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Council prosecutes landlord of Swalwell House used as brothel

Posted on Monday 14 August 2017

A Swalwell house was used as a brothel bringing misery to local residents, a court was told.

The owner and landlord licence holder of the house in Ridley Gardens has been fined £5,000 and ordered to pay £400 in costs after a prosecution by Gateshead Council.

In August last year a local resident complained to Gateshead Council’s private sector housing team that the house was being used as a brothel.  The police were called and found that the property was set up for sex work.  Several women were in the house when the police checked the premises.

The prosecution was brought after landlord Paul Hughes failed to comply with the conditions of his landlord licence issued in March 2014 under the Selective Licensing Scheme.  He owns and rents out a number of properties in the Swalwell area.

Officers from Gateshead Council attempted to make contact with Hughes between August 31 and September 20, 2016, by email and phone.  He was asked on several occasions to provide information about who was living at the address, to provide a copy of the tenancy agreement and proof that the tenants had been properly vetted and reference checked. He was also asked to give information about how he intended to deal with the matter.  Hughes did not provide this information until October 2016.

When interviewed by the council under caution in October, Hughes said that it was obvious that he had been provided with a false reference by the tenant and that he had been ‘duped’ in to offering her the property.  He did however admit that he didn’t carry out the necessary checks on the tenant and did not obtain proper references.

Hughes admitted that he had failed to properly complete his copy of the tenancy agreement, failed to carry out checks on the smoke alarms in the property and failed to provide an inventory of the items in the property.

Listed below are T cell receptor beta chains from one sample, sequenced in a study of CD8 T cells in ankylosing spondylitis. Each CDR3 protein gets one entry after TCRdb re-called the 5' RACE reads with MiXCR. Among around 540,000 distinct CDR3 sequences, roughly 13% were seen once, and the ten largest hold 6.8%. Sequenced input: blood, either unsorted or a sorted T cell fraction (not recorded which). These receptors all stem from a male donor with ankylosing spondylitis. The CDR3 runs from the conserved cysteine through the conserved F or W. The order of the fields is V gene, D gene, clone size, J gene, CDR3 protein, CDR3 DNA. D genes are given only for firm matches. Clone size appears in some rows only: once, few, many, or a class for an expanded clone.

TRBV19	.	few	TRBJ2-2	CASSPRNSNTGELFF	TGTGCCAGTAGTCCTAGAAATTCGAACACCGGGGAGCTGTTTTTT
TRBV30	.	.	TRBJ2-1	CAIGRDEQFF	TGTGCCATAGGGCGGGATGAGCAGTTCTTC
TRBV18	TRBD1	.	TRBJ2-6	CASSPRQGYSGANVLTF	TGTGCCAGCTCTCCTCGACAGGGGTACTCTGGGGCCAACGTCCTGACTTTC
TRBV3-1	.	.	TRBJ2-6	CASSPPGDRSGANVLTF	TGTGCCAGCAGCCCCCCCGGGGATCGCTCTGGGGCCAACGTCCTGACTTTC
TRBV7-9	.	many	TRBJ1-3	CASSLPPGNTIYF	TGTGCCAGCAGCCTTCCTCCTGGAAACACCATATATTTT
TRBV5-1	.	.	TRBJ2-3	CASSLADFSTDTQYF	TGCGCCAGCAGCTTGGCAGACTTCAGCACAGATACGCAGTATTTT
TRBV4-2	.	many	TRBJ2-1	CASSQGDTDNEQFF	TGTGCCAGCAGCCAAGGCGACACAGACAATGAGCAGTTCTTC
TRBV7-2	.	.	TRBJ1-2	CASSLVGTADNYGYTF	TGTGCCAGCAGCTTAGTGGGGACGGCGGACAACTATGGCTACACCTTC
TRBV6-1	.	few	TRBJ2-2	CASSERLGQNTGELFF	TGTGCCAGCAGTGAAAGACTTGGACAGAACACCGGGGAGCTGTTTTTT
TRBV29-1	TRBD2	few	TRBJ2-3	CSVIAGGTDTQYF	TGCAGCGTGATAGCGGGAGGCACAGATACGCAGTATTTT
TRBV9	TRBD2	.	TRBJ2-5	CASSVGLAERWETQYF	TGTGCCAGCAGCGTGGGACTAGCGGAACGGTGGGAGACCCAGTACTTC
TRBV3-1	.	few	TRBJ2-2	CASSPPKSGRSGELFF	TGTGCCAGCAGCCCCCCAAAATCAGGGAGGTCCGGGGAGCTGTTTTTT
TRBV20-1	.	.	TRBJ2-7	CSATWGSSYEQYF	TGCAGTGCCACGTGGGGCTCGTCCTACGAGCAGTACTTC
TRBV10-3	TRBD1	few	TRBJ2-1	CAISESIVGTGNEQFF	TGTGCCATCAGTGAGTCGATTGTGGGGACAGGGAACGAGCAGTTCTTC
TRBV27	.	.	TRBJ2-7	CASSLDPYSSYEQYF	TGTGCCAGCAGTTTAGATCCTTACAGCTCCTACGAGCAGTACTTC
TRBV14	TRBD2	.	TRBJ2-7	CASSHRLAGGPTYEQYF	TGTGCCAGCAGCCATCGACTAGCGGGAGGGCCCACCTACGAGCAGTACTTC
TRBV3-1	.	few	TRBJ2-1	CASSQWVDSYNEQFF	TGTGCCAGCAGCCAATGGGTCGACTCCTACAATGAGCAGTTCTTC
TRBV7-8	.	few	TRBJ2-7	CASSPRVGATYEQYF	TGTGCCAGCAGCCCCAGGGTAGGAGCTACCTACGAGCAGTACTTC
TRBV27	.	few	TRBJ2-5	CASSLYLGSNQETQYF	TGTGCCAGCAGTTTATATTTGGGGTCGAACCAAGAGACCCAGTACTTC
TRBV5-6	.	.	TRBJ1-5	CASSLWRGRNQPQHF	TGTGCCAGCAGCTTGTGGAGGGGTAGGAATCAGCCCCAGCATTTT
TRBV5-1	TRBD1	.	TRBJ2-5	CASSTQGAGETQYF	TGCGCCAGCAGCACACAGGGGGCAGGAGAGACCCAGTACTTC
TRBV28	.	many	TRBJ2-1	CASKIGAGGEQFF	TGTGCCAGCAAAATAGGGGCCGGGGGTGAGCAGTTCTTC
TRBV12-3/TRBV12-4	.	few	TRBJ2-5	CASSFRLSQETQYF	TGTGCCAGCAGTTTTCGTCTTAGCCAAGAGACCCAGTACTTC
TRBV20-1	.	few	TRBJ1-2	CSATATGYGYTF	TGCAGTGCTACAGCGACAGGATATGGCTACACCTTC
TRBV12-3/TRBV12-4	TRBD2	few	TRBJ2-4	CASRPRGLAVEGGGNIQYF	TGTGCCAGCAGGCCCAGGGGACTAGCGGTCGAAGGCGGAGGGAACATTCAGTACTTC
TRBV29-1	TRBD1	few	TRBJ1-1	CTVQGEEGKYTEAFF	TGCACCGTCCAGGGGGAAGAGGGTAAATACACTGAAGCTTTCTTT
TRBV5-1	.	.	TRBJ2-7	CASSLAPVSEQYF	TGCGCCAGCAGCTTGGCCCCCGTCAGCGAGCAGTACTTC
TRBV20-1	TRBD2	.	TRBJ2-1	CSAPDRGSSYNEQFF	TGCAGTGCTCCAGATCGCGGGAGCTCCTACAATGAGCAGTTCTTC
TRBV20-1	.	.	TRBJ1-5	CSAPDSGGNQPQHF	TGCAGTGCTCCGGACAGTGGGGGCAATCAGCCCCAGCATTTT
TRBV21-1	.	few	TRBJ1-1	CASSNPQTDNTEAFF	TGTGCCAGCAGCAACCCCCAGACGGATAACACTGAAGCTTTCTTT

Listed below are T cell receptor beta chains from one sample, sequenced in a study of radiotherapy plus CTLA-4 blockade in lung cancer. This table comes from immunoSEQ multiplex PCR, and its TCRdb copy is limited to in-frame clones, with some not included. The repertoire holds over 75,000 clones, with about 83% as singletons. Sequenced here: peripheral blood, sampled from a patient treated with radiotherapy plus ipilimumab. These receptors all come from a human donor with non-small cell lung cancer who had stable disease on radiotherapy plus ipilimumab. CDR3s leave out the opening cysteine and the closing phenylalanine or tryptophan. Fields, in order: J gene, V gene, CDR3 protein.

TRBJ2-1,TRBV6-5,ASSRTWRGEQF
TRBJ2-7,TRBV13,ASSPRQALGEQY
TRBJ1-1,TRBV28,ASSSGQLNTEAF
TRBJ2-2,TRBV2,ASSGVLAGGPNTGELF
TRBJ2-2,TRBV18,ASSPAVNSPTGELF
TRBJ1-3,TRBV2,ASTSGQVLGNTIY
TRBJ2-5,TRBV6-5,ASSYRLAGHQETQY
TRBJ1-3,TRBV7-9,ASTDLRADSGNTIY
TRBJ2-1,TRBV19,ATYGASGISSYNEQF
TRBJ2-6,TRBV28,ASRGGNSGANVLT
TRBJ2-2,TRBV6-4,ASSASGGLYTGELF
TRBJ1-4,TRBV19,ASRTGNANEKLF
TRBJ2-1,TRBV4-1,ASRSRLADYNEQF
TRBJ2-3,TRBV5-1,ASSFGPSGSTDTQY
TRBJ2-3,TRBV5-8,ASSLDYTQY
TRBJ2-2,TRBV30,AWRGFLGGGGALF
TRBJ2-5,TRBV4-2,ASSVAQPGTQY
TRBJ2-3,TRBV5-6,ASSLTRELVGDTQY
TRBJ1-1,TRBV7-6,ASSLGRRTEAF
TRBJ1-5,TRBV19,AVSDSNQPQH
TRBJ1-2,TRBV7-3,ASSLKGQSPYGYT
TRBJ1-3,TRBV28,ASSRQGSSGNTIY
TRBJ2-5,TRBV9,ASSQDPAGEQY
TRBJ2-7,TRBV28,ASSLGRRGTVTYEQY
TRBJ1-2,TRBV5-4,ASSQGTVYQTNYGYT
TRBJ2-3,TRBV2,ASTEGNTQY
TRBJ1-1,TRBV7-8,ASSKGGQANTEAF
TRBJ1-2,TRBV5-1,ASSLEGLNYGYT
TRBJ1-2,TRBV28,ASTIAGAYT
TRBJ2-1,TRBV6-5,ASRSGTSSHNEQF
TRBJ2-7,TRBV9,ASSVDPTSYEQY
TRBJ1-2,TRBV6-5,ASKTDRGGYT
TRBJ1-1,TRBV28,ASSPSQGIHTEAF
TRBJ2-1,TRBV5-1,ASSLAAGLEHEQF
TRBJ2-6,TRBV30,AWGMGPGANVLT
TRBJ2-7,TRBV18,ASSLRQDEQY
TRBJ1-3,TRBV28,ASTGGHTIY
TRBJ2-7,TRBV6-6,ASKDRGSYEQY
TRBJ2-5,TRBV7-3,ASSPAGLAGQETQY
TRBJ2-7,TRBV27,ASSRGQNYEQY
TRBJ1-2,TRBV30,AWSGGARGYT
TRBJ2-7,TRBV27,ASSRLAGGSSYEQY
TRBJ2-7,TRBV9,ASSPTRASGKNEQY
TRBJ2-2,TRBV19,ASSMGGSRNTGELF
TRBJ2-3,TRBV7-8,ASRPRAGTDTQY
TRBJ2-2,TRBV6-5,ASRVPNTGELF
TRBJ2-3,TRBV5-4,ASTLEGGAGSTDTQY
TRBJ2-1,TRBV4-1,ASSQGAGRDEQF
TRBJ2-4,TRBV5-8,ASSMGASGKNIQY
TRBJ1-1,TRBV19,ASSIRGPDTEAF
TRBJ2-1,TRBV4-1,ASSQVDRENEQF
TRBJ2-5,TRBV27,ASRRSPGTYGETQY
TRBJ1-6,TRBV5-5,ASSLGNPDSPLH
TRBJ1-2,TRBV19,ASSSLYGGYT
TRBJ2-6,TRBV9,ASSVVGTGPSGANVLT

Hughes pleaded guilty to failing to comply with the conditions of a licence issued under the Selective Licensing Scheme for the property.  He was found not guilty of knowingly allowing the house to be used as a brothel.

The council will now look to revoke all of Hughes’ landlord licences and the properties will be required to be managed by a reputable local managing agent.

Sentencing Hughes, District Judge Roger Elsey said:

"These offences carry an unlimited fine because they are serious offences.  All fines imposed are a punishment and are meant to be a deterrent to other landlords. You showed reckless disregard of your obligations as a landlord and this disregard led to misery for the residents of Ridley Gardens for some considerable period of time.

“You also didn't work with Gateshead Council in helping to resolve the matter in a timely fashion. These are all aggravating factors.”

Anneliese Hutchinson, service director for Development, Transport and Public Protection at Gateshead Council, said:

“The lives of local residents were blighted.  This case shows that we will take action to help protect people from this kind of unscrupulous activity.”